The Frazer Fire Dept. responded to a house fire in Frazer on Tuesday November 9th 1999 at around 1:00 PM at 1:30 they requested the Long Run Fire Dept. to assist them. Long Run responded with 3 trucks and 6 firemen. The House was a total loss.
The cause of the fire is under investigation. There were no injuries reported.
GLASGOW LOSES TO GREAT FALLS IN VENTURESTAR BID (11/5)
Glasgow once again lost the fight to develop the former Air Force Base as Great Falls got the nod as the top Montana contender for a Venture Star Spaceport. Here is the press release from the Montana Department of Commerce:
Great Falls' Malmstrom Air Force Base has emerged as the top Montana contender for a Venture Star Spaceport, according to the Lockheed Corporation. In a July meeting in Helena, Lockheed advised the Department of Commerce and representatives of Great Falls, Glasgow, Manchester and Billings that they would come back with a first-choice selection by the first of the year. All four communities had submitted proposals.
Lockheed called Malmstrom best suited for a Venture Star spaceport. Altitude, access to essential services and in-place infrastructure gave Malmstrom the nod over second-ranked Glasgow. Malmstrom's higher altitude means a less costly launch, an important consideration in future launches that will be privately rather than publicly funded. Similarly, accessibility to essential services, transportation, a labor force and existing infrastructure weighed in the site's favor. Lockheed based its evaluation ranking on launch safety, market service, systems operations and existing spaceport-useable facilities.
"All the communities played an important part in demonstrating to Lockheed and the other fourteen states competing for one of the Spaceports, that Montana is a state of desirable choices," said Commerce Director Peter Blouke. "They have done Montana proud as we vie for a spaceport designation and the subsequent long-term quality jobs that would come with it. We will be calling on them to aid in our efforts to attract other aerospace opportunities to the state.
"Commerce, the state and our congressional delegation are ready to begin the process of helping Great Falls secure a spaceport license from the Federal Aviation Administration, " Blouke added. "This is an essential piece of the next proposal."
During the last legislative session two pieces of legislation were enacted to support Montana's bid to land a spaceport. Senate Bill 220 authorized the sale of up to $20 million in general obligation bonds to support Venture Star spaceport infrastructure development. House Bill 260 includes $300,000 to help offset the cost of preparing a final proposal. The four communities had previously agreed that in the final bidding process they would all support one proposal.
A lawsuit has been filed with the Montana Supreme Court challenging the funding mechanism used in HB260. The Court is expected to render its opinion by late November - early December.
Under the current Lockheed timeline, final proposals are due during the third quarter 2000. Site(s) selection is anticipated to occur by the fall of 2001. Lockheed anticipates operating two spaceports in the United States.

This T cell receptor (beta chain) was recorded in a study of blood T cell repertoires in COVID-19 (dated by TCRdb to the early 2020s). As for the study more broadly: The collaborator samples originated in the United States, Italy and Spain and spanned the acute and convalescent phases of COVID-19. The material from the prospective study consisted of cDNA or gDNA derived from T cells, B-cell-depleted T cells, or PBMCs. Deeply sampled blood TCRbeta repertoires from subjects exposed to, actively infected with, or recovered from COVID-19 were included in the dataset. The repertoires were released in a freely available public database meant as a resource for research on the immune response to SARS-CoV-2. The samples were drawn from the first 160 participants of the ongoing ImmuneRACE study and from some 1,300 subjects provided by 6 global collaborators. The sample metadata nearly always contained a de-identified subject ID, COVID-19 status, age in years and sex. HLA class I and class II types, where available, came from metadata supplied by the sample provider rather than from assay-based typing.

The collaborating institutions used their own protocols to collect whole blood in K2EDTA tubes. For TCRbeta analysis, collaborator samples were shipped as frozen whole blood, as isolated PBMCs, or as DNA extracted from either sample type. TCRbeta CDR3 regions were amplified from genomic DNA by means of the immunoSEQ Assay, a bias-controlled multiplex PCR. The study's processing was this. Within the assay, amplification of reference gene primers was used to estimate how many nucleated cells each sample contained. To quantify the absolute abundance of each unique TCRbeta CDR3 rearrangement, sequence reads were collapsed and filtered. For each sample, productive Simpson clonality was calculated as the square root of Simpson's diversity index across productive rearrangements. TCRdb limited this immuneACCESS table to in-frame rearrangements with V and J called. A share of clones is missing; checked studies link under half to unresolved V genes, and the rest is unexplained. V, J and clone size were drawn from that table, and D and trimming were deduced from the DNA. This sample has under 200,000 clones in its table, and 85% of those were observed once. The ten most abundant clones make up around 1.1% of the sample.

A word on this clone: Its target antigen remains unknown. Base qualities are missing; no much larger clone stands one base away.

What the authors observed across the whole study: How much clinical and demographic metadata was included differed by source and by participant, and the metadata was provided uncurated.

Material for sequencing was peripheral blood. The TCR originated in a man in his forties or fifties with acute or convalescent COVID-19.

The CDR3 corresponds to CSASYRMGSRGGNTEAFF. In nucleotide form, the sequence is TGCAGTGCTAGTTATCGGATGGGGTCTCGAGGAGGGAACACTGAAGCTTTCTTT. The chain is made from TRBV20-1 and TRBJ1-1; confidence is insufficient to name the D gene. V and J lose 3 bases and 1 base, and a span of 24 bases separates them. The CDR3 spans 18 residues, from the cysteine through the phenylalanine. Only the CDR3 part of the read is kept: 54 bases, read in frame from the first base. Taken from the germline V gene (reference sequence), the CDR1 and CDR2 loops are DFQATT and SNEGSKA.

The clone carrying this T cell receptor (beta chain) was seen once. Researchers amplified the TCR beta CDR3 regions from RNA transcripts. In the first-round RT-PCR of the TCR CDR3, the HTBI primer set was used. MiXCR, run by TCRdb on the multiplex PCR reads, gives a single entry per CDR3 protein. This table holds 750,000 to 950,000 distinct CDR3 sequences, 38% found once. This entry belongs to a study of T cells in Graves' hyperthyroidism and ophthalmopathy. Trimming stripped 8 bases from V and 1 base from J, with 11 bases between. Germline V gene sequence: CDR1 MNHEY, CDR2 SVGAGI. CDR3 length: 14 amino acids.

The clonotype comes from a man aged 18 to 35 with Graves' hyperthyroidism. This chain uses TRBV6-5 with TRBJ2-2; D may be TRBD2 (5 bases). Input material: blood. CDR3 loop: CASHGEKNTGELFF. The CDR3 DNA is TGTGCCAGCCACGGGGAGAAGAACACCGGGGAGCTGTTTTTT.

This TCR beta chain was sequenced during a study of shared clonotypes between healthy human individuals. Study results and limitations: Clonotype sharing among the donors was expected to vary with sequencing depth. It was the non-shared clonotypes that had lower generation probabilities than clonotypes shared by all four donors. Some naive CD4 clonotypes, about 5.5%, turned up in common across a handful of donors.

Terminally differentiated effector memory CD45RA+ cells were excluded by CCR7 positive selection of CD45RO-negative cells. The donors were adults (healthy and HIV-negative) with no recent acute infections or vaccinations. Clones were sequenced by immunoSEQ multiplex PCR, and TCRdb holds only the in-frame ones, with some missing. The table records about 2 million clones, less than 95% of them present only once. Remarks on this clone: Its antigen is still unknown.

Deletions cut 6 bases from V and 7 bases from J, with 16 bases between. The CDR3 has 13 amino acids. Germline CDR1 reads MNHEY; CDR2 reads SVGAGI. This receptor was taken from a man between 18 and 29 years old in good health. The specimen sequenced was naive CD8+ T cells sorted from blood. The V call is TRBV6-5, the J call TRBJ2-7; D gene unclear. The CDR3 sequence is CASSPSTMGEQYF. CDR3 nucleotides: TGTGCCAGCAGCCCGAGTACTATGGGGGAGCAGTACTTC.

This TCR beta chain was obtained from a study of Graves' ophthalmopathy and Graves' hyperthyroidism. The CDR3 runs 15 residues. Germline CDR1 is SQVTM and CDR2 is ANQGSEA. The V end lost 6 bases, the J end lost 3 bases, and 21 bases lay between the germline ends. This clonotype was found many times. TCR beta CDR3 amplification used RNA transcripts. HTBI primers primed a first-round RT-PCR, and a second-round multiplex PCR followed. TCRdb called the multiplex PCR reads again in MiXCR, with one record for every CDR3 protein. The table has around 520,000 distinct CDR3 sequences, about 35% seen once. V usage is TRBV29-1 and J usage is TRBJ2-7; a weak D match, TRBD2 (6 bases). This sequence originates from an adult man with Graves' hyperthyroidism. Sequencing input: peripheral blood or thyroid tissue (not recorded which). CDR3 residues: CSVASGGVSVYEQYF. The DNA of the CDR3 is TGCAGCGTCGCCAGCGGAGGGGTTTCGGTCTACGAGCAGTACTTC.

ELECTION DAY RESULTS (11/2)
CITY OF GLASGOW
VOTE FOR ONE ALDERMAN IN EACH WARD
WARD 1- DAN CARNEY 45 votes
WARD 2- DAN DURELL 27 votes
WARD 3- MYRON MALNAA 45 votes
TOWN OF NASHUA
VOTE FOR ONE ALDERMAN IN EACH WARD
WARD 1- ALLEN BUNK 15 votes
JACK HILL 21 votes
WARD 2- JOHN EGOSQUE 27 votes
TOWN OF OPHEIM
MAYOR- JOHN MARVIN 25 votes
VOTE FOR ONE ALDERMAN IN EACH WARD
WARD 1- DARLENE DOLNY 8 votes
WARD 2- EVAN GRANRUD 15 votes
TOWN OF FORT PECK
MAYOR- PAULETTE BLACK 29 votes
VOTE FOR TWO ALDERMAN
CHARLES CARLSON 40 votes
STEVE KLESSENS 36 votes
NORTH VALLEY COUNTY SEWER DISTRICT
VOTE FOR TWO FOUR YEAR TERMS ON THE BOARD OF DIRECTORS
JAKE CROUNSE 31 votes
BILL SILVER 29 votes
DARROL DETRICK 59 votes
BARBARA TYMOFICHUK 26 votes
PROPOSITION TO ORGANIZE THE HINSDALE COUNTY WATER AND SEWER
FOR ADOPTING THE PROPOSITION 39 votes
AGAINST ADOPTING THE PROPOSITION 54 votes
ELECTION DAY (11/2)
Today is election day, and there are a few races in Valley County:
In Glasgow, 3 incumbents have filed for re-election, all unopposed: Dan Carney in Ward 1, Dan Durell in Ward 2, and Myron Malnaa in Ward 3.
In Nashua, for one 4 year term, Alan Bunk opposes Jack Hill in Ward
1; John Egosque is unopposed in Ward 2.
In Opheim, Mayor John Marvin is running unopposed. Darlene Dolney and Evin Grandrud are unopposed for 2 city positions.
In the town of Fort Peck, Paulette Black is unopposed for mayor.Charles Carlson and Steve Klessens are each running unopposed for 2 council seats.
Also, in the North Valley County Water & Sewer District there are four people running for two seats: Darrol Detrick, Bill Silver, Jake Crounse, Barbara Tymofichuk,
Also on the ballot was a vote whether or not to recall Jack Sigman as North Valley County Water & Sewer District Director. Sigman, however, has recently resigned.
Also in Hinsdale, there is a vote on whether or not to organize Hinsdale County Water & Sewer District.
The Valley County Long Run Fire Department was called in to assist the Hinsdale Fire Department with a fire north of Hinsdale on Sunday afternoon. However, on the way to the fire, Long Run Fire Department received word that the fire was controlled, so they ended up sending 3 trucks to assist with a fire south of U.S. Highway 2 near Wolf Point. The Roosevelt County fire destroyed 6 homes southeast of Wolf Point and also reportedly destroyed a UPS distribution building and a law enforcement vehicle.
The Long Run Fire Department returned to Glasgow about 1am, only to be called out to assist with a fire that threatened two homes southeast of Frazer High School.